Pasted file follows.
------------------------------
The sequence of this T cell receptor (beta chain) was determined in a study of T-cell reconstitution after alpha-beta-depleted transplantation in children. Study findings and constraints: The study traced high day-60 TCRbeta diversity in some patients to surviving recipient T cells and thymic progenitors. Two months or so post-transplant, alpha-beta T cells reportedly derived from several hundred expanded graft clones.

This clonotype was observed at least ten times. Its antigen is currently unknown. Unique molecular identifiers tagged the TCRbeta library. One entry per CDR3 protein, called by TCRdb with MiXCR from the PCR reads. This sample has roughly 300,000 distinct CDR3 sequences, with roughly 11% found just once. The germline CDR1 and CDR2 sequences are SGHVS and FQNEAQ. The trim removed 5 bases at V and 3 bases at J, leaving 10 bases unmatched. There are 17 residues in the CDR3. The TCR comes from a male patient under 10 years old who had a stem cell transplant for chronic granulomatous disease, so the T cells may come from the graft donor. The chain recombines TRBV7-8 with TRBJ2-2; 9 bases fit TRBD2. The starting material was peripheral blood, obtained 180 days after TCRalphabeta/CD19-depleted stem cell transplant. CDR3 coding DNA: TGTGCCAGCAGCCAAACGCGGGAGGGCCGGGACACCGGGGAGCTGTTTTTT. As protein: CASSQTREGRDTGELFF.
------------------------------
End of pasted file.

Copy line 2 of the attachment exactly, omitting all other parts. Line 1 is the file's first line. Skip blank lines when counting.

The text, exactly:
This clonotype was observed at least ten times. Its antigen is currently unknown. Unique molecular identifiers tagged the TCRbeta library. One entry per CDR3 protein, called by TCRdb with MiXCR from the PCR reads. This sample has roughly 300,000 distinct CDR3 sequences, with roughly 11% found just once. The germline CDR1 and CDR2 sequences are SGHVS and FQNEAQ. The trim removed 5 bases at V and 3 bases at J, leaving 10 bases unmatched. There are 17 residues in the CDR3. The TCR comes from a male patient under 10 years old who had a stem cell transplant for chronic granulomatous disease, so the T cells may come from the graft donor. The chain recombines TRBV7-8 with TRBJ2-2; 9 bases fit TRBD2. The starting material was peripheral blood, obtained 180 days after TCRalphabeta/CD19-depleted stem cell transplant. CDR3 coding DNA: TGTGCCAGCAGCCAAACGCGGGAGGGCCGGGACACCGGGGAGCTGTTTTTT. As protein: CASSQTREGRDTGELFF.